Editorial: Iraq Was Lost in the Invasion

The Republican primary rewrites the history of what happened

SPANISH VERSION

The responsibility of the United States in the current Iraq conflict is undergoing a biased historical revision during the Republican primary election, aimed at blaming the Obama Administration ‒ particularly ex-Secretary of State Hillary Clinton ‒ of the current crisis fueled by the rise of ISIS.

Presidential candidate Jeb Bush is pointing at the White House of being responsible for an early retreat of U.S. troops which, supposedly, debilitated the local government, leading to the current instability. This is an oversimplification designed to ignore the mistakes of the previous Republican administration, which destabilized the Iraqi government by invading the country under false motives and then disintegrated it, sparking a sectarian conflict between Sunnis and Shiites.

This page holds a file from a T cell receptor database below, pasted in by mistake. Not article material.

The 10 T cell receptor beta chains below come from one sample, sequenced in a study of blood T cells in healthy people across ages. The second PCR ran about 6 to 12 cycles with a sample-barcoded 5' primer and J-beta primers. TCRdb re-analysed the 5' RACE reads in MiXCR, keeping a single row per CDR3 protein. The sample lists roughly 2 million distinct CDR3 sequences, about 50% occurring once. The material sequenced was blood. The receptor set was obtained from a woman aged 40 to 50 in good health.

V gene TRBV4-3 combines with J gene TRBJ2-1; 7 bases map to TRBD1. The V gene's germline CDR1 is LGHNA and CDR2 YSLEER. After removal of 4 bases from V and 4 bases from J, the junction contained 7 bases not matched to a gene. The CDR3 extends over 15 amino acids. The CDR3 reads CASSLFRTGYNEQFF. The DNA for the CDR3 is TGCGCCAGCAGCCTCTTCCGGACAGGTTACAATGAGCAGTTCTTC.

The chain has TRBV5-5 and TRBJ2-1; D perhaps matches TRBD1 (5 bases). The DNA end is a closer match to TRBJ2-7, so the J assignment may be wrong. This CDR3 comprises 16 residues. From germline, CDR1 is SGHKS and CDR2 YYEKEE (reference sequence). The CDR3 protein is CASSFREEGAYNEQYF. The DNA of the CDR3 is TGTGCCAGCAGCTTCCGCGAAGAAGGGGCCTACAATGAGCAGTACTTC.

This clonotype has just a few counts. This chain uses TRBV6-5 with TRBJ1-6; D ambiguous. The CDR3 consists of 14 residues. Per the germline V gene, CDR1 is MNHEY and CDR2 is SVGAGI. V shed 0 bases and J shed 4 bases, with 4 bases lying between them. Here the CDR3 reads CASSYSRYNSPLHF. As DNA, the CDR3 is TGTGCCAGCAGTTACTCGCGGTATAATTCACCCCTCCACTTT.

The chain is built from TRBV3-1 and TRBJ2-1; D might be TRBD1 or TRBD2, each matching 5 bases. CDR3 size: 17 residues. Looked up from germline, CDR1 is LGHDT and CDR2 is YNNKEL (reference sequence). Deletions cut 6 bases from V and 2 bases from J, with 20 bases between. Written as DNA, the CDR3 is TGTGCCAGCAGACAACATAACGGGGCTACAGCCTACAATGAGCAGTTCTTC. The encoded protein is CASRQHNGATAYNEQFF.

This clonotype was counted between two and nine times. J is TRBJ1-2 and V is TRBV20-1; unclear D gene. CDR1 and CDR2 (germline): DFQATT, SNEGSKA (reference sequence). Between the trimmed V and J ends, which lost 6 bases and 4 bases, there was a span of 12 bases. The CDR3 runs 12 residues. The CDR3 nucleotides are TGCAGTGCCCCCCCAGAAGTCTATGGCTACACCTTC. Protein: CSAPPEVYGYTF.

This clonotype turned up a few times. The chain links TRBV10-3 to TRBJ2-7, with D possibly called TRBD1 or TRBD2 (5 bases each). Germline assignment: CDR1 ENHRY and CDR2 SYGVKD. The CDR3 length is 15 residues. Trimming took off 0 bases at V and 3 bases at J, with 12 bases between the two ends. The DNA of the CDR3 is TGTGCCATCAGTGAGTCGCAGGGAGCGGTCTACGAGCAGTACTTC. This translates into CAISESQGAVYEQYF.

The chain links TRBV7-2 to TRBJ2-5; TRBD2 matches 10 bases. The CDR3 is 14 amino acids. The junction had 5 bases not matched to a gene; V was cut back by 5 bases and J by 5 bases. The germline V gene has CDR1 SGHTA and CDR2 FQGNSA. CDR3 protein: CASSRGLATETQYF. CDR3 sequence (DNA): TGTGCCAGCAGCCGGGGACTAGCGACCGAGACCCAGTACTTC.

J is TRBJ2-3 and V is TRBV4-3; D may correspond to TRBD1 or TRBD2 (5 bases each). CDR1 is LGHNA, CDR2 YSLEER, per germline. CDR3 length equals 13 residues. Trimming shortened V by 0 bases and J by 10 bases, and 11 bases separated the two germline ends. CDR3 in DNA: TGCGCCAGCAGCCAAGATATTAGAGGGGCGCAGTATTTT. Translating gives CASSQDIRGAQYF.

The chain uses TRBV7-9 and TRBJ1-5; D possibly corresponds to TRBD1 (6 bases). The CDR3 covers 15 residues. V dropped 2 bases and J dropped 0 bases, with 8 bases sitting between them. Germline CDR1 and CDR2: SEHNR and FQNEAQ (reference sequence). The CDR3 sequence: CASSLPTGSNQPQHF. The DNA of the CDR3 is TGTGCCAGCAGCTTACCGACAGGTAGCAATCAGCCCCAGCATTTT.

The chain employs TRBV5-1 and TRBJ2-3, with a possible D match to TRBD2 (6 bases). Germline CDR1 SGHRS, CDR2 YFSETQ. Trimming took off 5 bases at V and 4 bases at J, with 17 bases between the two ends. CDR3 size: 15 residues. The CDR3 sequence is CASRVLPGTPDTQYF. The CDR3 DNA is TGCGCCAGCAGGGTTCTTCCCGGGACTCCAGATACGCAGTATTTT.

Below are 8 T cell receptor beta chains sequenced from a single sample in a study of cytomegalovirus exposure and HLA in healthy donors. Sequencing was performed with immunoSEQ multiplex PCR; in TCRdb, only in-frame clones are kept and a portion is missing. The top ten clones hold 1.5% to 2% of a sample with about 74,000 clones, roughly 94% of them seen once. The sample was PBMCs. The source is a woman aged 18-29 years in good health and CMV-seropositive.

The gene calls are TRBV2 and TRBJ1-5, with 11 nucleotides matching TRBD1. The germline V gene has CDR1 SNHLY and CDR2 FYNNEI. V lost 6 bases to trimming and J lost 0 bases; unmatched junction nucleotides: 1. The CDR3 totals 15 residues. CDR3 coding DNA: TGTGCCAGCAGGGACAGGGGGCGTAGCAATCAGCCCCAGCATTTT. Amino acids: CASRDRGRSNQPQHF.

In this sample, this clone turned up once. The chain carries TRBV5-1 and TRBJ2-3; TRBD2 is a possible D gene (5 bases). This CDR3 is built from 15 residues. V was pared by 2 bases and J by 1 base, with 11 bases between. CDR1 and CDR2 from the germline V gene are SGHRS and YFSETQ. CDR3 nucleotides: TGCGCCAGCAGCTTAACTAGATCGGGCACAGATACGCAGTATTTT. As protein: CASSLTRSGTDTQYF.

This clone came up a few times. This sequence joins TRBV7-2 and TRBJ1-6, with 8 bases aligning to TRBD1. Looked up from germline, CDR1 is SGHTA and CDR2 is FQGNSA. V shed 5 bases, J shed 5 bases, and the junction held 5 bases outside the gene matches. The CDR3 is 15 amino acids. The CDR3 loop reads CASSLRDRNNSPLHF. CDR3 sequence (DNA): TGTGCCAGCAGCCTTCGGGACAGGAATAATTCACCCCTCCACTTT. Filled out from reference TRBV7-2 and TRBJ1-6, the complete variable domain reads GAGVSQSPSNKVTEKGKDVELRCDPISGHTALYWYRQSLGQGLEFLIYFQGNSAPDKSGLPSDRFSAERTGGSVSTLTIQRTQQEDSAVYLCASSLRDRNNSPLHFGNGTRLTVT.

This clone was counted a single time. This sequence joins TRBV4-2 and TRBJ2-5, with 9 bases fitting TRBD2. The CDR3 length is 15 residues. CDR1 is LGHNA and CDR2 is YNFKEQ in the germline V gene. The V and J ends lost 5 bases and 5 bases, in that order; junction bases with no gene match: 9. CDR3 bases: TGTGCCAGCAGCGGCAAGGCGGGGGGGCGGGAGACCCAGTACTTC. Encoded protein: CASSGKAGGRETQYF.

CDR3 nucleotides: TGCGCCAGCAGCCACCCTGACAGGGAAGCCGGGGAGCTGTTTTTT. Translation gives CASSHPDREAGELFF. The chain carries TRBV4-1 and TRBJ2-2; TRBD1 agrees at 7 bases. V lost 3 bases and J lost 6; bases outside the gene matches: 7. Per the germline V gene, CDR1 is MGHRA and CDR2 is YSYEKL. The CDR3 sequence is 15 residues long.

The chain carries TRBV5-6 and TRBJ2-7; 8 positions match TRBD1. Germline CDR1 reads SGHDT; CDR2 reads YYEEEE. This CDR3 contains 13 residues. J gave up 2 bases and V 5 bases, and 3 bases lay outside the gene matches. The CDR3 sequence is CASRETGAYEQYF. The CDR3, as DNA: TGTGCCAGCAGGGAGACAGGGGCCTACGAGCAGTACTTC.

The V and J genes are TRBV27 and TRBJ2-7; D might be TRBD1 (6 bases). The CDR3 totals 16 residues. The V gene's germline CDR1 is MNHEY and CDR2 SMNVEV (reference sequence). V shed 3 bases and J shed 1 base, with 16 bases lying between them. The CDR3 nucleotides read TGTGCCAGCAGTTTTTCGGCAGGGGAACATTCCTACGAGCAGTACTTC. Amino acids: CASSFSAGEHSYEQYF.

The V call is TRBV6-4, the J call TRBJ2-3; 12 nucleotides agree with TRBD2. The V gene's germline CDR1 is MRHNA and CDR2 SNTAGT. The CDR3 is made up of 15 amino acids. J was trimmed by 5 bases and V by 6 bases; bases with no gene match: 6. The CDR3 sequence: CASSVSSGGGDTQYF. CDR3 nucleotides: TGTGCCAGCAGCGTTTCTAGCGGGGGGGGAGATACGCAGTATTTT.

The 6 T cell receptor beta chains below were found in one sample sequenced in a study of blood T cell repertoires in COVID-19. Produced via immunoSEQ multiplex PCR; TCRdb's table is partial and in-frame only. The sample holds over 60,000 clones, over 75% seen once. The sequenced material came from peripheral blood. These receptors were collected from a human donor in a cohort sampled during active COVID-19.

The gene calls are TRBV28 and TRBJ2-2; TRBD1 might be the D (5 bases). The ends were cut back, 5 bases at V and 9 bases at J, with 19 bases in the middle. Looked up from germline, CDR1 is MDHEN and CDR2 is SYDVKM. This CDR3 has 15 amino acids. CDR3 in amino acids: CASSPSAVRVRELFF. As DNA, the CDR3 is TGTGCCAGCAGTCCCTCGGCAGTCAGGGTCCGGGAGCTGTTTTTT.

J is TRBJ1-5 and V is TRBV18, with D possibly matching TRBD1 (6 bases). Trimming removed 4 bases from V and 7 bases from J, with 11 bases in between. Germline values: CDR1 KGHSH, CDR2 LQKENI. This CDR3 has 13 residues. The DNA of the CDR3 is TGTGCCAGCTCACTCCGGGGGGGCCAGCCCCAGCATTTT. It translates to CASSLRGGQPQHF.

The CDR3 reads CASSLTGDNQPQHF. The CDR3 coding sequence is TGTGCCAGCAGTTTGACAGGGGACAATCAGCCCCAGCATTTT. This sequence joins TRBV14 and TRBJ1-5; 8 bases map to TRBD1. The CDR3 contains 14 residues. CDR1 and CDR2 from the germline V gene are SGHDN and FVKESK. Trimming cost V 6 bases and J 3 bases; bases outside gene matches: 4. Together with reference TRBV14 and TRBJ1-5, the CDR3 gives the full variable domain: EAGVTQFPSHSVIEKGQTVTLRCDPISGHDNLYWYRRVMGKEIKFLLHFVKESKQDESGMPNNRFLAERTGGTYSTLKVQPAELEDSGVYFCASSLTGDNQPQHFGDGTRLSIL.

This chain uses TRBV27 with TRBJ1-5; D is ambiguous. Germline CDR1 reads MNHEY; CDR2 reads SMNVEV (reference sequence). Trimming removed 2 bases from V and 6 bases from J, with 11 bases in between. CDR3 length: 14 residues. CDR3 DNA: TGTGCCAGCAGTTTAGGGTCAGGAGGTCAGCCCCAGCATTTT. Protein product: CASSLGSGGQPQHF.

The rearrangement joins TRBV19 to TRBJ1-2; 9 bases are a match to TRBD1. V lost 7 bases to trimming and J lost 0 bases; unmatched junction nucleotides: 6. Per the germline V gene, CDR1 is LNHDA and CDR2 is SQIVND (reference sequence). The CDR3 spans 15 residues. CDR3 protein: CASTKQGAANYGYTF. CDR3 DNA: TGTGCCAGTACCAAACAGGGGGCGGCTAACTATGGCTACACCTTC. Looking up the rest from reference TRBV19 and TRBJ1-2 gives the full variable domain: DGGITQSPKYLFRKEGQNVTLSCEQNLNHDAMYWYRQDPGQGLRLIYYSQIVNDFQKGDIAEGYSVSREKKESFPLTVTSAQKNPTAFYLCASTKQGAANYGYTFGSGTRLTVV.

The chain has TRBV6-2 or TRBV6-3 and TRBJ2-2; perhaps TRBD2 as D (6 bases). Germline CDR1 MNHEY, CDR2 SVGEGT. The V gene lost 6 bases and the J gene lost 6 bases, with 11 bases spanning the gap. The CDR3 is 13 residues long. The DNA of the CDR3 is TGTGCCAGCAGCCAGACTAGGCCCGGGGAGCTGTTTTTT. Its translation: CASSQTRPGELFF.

The GOP version of the story says that the “surge,” as well as buying the favor of Sunnis, reduced violence, but it leaves out the fact that the main goal was to create a national unity government. Then-Prime Minister Nouri al-Maliki created obstacles to keeping U.S. troops in Iraq, so President George W. Bush scheduled the troops’ exit for December 2011. President Obama respected the date after talks to negotiate the presence of a small number of U.S. troops in that country failed. Al-Maliki’s Shiite government persecuted the Sunnis instead of seeking reconciliation between the two factions. This allowed for the strengthening of ISIS, which originated in Iraq out Al Qaeda after the U.S. invasion.

Obama and Clinton’s responsibility has more to do with not knowing how to deal with al-Maliki, who, through his actions, radicalized the Sunnis and pushed them into the arms of ISIS even though their interpretation of Islam differs from the terrorist group’s.

Behind Jeb Bush’s interpretation of what happened in Iraq may be the intention to defend his brother or the fact that neo-conservative Paul Wolfowitz is one of his foreign policy advisers. As George W. Bush’s Deputy Secretary of Defense, Wolfowitz cheered the invasion under the absurd premise that it would “spread democracy” in the region.

This is an old electoral strategy: Republicans make themselves look tough on foreign policy and accuse Democrats of being weak. That is why they are blaming Obama and Clinton of having lost Iraq, when it was really lost long before with a disastrous invasion and occupation whose effects are still being felt today.